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“How can the church and civil society build social conscience for democratic participation?”

“How can the church and civil society build social conscience for democratic participation?”

This was the question on the minds of more than 100 participants at the May 2009 African Forum for Catholic Social Teaching(AFCAST) workshop at the Tanzania Episocal Conference (TEC) in Dar es Salaam, Tanzania. The wide spectrum of guests included Catholic priests, religious sisters and protestant pastors; leaders of political parties including past ministers and one presidential candidate; Christian professionals including lawyers and judges of the High Court; university professors and students; heads of departments of the Catholic Secretariat; and leaders of the Catholic laity council, Catholic women organisation and Catholic youth organisations.

AFCAST envisions a more just, peaceful and humane African society that is guided by Catholic Social Teaching (CST) and where Gospel values are promoted and celebrated. We are a diverse group of Catholics who strive to popularise and contextualise this teaching by strengthening the capacity of those involved in developing and implementing it at all levels of the church and society. One way of doing this is by meeting twice annually for a public seminar on a current social problem relevant to the host country as well as other countries in Southern and East Africa.

The topic of the church and civil society in building democratic participation is timely. This year, Tanzania will conduct local elections as well as by-elections to fill vacant parliamentary seats. Next year, Tanzania will hold general elections to elect the president, parliamentarians and representatives in the city, town and district councils. These will be charged elections as there are many concerns at hand, including issues of corruption.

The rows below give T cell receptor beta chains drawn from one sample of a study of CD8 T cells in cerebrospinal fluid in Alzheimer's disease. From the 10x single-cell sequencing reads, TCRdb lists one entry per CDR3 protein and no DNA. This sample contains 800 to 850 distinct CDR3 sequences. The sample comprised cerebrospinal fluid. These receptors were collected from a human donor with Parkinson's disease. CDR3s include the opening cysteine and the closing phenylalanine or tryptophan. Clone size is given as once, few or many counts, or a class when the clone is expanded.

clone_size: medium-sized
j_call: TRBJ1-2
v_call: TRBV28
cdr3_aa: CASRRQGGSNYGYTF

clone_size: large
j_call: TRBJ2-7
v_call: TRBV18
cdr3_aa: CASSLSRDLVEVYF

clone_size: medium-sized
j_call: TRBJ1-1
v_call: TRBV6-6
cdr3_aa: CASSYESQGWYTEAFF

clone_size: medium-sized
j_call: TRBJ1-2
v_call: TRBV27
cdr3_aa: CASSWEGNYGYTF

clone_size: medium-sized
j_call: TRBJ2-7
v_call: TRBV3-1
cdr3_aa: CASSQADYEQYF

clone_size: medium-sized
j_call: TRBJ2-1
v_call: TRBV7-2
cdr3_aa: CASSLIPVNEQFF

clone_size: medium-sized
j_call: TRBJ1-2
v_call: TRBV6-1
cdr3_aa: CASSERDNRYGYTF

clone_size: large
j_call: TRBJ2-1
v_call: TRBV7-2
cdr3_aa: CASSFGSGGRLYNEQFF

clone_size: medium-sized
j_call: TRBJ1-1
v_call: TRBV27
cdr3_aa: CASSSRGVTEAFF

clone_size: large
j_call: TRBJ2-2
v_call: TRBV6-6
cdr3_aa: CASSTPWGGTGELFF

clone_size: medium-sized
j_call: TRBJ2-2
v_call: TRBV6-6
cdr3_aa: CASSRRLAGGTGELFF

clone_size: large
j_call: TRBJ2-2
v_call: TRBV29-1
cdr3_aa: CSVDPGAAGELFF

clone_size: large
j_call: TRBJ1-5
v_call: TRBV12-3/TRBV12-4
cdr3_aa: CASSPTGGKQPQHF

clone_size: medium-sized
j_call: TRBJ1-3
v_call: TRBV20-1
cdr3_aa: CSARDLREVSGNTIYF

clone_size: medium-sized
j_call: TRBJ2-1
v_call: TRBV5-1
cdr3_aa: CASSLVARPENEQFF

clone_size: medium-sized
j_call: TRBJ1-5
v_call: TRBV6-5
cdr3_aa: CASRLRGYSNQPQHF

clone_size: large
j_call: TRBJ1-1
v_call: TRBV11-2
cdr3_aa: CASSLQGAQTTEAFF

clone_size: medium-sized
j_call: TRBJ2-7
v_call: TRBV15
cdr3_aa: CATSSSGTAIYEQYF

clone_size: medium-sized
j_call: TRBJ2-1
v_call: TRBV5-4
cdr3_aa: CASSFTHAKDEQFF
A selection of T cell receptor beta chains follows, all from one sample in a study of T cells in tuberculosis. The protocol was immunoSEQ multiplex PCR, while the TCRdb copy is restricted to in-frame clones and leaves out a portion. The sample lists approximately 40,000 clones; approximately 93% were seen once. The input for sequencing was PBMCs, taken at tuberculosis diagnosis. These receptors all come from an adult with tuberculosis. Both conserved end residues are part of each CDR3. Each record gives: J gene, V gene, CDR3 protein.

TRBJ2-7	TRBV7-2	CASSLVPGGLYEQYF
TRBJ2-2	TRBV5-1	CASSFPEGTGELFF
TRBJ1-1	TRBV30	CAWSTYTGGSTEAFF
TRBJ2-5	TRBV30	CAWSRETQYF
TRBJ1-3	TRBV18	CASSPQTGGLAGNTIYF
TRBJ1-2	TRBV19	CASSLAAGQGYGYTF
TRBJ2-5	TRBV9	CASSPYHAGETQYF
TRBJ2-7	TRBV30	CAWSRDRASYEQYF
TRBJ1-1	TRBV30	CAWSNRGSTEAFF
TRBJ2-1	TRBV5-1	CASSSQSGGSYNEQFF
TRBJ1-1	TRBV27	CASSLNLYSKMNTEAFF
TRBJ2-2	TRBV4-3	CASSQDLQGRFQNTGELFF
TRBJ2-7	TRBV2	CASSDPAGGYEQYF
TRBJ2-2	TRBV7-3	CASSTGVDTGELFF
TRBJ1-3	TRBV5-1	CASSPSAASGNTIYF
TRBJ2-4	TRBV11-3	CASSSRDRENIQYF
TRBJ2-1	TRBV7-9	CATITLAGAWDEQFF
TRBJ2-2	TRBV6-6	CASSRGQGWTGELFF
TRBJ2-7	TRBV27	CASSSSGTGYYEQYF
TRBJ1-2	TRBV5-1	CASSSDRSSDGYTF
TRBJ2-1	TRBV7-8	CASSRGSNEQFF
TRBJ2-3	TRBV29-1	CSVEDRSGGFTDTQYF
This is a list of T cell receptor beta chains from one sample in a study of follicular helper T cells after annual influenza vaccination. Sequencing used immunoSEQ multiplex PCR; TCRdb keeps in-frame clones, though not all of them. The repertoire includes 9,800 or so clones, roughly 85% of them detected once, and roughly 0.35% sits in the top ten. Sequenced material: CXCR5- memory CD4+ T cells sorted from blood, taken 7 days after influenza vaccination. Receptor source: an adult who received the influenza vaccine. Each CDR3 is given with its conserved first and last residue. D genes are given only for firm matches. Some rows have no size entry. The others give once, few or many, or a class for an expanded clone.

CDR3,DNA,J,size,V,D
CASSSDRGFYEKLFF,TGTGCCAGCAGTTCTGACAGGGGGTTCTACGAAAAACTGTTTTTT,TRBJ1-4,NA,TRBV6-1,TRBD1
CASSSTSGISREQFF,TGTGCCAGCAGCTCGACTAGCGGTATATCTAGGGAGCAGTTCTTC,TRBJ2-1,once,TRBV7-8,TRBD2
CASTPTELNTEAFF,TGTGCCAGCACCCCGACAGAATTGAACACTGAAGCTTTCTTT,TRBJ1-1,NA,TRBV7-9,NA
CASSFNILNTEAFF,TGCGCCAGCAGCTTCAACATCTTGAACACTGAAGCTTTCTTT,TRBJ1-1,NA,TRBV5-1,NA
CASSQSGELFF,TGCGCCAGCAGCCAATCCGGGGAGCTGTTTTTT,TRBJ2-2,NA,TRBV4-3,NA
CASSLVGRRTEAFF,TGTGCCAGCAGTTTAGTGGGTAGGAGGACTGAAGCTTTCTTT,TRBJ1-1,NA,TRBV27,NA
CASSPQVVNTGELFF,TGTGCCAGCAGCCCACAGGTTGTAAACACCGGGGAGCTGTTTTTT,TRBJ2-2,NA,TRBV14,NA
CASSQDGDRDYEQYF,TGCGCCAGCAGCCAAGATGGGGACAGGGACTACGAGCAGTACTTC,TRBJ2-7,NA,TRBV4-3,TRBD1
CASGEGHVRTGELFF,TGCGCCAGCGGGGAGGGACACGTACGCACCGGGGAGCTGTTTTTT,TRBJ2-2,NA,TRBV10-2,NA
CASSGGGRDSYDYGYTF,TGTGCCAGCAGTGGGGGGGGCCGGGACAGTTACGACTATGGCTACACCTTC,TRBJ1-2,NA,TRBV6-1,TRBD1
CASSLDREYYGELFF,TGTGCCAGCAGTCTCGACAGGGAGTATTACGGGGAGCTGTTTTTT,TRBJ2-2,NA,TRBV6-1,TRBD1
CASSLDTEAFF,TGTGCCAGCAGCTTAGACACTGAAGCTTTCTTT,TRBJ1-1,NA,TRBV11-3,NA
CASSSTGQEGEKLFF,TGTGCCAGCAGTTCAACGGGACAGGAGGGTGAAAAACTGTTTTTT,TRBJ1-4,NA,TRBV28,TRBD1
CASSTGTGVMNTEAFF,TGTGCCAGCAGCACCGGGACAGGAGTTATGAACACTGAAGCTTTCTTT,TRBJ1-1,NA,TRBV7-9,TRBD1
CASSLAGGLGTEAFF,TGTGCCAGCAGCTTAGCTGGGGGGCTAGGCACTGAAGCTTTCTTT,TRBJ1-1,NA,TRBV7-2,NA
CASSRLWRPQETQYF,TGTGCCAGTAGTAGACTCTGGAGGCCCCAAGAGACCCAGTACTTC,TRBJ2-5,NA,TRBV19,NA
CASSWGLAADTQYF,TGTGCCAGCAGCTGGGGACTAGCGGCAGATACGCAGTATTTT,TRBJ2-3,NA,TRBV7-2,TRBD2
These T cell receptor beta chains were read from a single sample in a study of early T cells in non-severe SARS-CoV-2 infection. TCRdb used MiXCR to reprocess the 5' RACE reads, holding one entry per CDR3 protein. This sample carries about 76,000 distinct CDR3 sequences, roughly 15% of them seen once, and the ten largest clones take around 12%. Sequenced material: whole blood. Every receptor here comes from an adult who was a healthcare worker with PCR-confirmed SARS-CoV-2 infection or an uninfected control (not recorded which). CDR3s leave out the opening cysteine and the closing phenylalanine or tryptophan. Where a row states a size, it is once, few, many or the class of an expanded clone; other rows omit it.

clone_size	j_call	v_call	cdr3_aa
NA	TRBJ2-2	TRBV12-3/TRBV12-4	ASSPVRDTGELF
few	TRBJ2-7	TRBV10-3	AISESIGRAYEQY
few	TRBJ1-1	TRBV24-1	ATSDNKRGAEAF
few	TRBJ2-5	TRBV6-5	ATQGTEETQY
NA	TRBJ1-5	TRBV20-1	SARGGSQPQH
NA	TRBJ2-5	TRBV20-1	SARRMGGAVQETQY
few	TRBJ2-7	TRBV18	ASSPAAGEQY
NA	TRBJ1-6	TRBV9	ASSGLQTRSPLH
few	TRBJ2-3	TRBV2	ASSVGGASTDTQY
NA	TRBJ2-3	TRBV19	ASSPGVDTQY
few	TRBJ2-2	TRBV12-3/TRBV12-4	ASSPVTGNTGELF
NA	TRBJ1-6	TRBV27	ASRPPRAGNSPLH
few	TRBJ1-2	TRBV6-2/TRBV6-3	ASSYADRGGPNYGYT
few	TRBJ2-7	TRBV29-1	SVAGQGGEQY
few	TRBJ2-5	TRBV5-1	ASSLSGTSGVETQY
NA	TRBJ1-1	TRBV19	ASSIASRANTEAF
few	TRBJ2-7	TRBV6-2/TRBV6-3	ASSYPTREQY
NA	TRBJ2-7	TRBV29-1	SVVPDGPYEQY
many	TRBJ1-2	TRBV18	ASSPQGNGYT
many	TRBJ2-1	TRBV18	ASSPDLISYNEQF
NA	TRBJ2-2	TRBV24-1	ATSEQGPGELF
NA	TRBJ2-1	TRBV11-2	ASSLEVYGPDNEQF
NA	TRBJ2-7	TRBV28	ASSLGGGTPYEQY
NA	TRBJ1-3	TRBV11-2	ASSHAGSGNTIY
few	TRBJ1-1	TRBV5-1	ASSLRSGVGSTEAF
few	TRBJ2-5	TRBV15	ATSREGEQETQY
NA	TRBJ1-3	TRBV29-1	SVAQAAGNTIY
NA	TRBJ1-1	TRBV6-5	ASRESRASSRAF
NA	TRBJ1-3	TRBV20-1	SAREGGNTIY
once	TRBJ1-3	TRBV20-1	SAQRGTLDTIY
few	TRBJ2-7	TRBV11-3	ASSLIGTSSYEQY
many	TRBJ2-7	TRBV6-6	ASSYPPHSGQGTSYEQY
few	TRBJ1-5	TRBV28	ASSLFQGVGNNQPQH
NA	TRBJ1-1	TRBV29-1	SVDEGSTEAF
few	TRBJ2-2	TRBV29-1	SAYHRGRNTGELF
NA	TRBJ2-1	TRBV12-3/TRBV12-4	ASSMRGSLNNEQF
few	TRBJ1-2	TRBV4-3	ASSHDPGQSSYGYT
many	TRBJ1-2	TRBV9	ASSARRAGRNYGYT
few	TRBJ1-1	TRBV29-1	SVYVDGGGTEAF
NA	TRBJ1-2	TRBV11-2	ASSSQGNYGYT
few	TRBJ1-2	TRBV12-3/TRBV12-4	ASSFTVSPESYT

The topic is also relevant to other East and Southern African countries which have just concluded elections. These include South Africa, Zambia, Zimbabwe and Kenya. At the time of the meeting, Malawi was preparing for elections and Kenya and Zimbabwe were still struggling with the aftermath of violent election processes.

Justice January Msoffe of the Tanzania Court of Appeals begins the conversation by addressing the role of the church in building a social conscience for democratic participation in the following areas: ethical formation, leadership, policy-making, policy implementation and the supervisory function of state institutions. He calls the church to participate in “a serious examination of conscience” concluding that “If we [as church] have a good and effective conscience, the nation will have a good conscience – because we are the nation.”

Africa, and specifically Zimbabwe, has lessons to learn from the global “shift from the politics of confrontation to that of engagement,” according to Dr. David Kaulemu. He stresses that in both CST and the new political paradigms “we are encouraged, more and more, to focus on people as active, responsible social agents and not merely as cogs in economic machines or pawns in power games.” He views the crisis in Zimbabwe as a product of the absence of “comprehensive solidarity, of universal love or of genuine respect.” While acknowledging Zimbabwe’s past and present reality as a divided nation, he sees the potential for religion as a “resource for moulding forms of political life that accommodate all beings.”

Turning to Zambia, Sr Kayula Lesa looks at democratic participation in national political and economic processes such as constitution-making, the African peer review mechanism, the national development plan, and the Jubilee debt campaign. Using these processes as case studies, she cites a need for deeper research on social issues, emphasis on human values and popular education within a reasonable timeframes as ways to enhance democratic participation in Zambia.

Tobias Jere notes a growing ethnic and religious polarisation in Malawian civil society, particularly surrounding elections. At the same time, he finds hope in the multi-party system which confirmed seven presidential candidates and nearly one thousand aspiring parliamentarians. He expresses concern over issues leading up to the recent elections such as the accusations of vote rigging in the 2004 general elections, loss of confidence in the judiciary and ethnic polarisation and regionalism. He then shares the churches’ contributions to a peaceful election process. His addendum to the article reflects on the May 2009 elections which recorded a landslide victory for President Dr Bingu waMtharika which cut across ethno-religious lines.

The appendix gives an example of a “Code of Conduct for Peace-building among Ethnic Groups, Faith Communities and Political Parties in Mangochi District” in Malawi as one way civil society can enter a politics of engagement.